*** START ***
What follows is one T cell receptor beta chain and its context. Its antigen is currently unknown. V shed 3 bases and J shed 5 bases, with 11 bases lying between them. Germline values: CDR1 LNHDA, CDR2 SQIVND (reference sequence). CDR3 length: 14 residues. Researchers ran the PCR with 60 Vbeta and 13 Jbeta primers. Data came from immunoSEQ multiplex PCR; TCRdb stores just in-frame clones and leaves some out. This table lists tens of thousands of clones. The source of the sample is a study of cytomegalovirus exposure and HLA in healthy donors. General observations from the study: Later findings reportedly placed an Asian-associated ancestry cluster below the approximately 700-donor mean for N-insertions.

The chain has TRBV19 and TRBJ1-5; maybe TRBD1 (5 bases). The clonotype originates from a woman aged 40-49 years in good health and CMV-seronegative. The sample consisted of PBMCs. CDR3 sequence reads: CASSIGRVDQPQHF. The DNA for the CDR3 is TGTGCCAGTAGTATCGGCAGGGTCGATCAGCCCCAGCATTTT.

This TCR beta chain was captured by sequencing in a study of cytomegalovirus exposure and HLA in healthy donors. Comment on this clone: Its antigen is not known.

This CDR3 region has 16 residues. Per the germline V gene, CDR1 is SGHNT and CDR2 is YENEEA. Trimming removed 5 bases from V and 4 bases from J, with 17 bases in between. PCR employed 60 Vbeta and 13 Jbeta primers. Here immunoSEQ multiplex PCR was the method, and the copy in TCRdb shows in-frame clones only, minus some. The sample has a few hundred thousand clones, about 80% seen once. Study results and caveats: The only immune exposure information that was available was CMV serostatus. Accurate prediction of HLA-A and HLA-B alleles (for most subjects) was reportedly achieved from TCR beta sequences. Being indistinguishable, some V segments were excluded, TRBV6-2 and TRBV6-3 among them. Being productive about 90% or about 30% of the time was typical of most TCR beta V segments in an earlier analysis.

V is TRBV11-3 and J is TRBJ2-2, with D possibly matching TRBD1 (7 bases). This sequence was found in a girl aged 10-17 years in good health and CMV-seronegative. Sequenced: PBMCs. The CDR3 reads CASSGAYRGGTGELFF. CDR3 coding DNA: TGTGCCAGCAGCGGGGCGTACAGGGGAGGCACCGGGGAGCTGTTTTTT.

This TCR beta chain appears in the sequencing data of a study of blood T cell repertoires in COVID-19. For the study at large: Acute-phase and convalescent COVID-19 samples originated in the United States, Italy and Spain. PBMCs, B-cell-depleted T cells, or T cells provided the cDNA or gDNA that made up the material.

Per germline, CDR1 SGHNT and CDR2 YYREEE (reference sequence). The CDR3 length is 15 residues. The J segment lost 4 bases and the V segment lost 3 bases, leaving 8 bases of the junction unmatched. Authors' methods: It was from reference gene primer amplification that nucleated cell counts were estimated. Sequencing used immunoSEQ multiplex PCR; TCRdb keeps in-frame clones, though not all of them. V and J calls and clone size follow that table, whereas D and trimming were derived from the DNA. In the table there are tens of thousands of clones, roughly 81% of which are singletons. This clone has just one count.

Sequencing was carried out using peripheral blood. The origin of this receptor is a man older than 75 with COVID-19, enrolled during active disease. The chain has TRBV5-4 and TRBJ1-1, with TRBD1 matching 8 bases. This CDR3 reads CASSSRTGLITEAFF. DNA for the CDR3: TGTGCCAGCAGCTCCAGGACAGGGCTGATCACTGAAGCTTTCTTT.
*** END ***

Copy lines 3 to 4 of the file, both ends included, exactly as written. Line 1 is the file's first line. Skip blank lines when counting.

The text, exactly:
This TCR beta chain was captured by sequencing in a study of cytomegalovirus exposure and HLA in healthy donors. Comment on this clone: Its antigen is not known.

This CDR3 region has 16 residues. Per the germline V gene, CDR1 is SGHNT and CDR2 is YENEEA. Trimming removed 5 bases from V and 4 bases from J, with 17 bases in between. PCR employed 60 Vbeta and 13 Jbeta primers. Here immunoSEQ multiplex PCR was the method, and the copy in TCRdb shows in-frame clones only, minus some. The sample has a few hundred thousand clones, about 80% seen once. Study results and caveats: The only immune exposure information that was available was CMV serostatus. Accurate prediction of HLA-A and HLA-B alleles (for most subjects) was reportedly achieved from TCR beta sequences. Being indistinguishable, some V segments were excluded, TRBV6-2 and TRBV6-3 among them. Being productive about 90% or about 30% of the time was typical of most TCR beta V segments in an earlier analysis.